Paul Singer is one of the most interesting financial figures on Wall Street. From his diversity when it came to his educational studies to the way he does business to the music he listens to, the man stands out from the crowd around him. His net worth of $3.5 billion shows us that, while distasteful to some, his methods are powerful, and he has an extraordinary act for putting them into practice. While he may have caused what some call ‘drama’ over the years, he has made the difference he wanted to make. We can say that Paul Singer’s story will not be easily forgotten on this side of cyberspace, and we are willing to bet that if you read this, it will be remembered on yours, as well. Here’s to choosing what you are going to do and doing it your way…all the way.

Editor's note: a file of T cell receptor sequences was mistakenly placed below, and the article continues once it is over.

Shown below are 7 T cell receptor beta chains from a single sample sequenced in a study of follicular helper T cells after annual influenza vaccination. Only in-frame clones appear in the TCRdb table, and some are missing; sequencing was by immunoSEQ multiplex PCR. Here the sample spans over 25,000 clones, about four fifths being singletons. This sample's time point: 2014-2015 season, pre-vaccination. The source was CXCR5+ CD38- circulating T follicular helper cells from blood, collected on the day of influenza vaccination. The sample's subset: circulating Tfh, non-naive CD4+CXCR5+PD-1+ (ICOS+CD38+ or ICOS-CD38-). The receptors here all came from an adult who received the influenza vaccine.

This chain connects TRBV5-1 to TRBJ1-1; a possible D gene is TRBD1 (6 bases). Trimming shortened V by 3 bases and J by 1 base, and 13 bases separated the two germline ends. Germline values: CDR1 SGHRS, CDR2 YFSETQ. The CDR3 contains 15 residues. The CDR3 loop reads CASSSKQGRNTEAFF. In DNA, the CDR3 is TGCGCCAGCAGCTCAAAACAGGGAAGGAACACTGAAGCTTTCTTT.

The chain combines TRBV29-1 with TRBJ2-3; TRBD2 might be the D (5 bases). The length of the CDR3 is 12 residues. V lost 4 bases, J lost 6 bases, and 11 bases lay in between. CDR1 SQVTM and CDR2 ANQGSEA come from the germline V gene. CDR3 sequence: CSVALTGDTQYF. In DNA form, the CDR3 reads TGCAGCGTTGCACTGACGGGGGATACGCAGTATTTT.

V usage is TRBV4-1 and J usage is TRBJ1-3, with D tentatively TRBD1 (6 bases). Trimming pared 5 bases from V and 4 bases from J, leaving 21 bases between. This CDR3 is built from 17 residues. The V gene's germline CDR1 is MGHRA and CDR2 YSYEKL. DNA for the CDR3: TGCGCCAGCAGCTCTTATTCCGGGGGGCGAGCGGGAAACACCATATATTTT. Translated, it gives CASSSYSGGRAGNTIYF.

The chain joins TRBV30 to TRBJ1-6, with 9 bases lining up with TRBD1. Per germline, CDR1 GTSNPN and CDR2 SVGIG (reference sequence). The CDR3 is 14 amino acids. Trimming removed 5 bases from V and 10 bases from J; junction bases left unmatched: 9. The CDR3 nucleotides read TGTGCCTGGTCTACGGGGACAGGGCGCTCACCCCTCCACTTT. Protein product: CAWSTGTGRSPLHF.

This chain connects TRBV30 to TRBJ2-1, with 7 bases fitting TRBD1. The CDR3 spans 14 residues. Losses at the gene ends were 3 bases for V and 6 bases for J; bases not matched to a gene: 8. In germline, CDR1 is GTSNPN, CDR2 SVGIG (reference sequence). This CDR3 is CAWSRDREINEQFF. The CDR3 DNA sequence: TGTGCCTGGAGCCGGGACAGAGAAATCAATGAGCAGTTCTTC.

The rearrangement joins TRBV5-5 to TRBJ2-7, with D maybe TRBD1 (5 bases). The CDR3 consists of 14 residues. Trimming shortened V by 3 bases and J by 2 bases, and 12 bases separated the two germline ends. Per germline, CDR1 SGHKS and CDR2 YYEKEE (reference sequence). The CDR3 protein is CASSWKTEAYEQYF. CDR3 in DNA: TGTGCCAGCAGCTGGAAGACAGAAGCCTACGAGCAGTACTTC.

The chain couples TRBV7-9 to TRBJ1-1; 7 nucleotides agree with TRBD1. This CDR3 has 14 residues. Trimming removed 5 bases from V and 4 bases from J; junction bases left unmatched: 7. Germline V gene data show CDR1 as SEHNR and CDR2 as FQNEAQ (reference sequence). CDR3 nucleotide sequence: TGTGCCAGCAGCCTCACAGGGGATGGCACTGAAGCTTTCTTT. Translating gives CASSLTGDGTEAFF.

You can also read:
- 10 Things You Didn’t Know about International Paper CEO Mark Sutton
- 10 Things You Didn’t Know about Amgen CEO Robert Bradway
- 10 Things You Didn’t Know About Toll Brothers CEO Douglas C. Yearly Jr.
- 10 Things You Didn’t Know About Graybar Electric Co CEO Kathleen M. Mazzarella
- 10 Things You Didn’t Know about KeyCorp CEO Beth Mooney
Written by Allen Lee
Read more posts by Allen Lee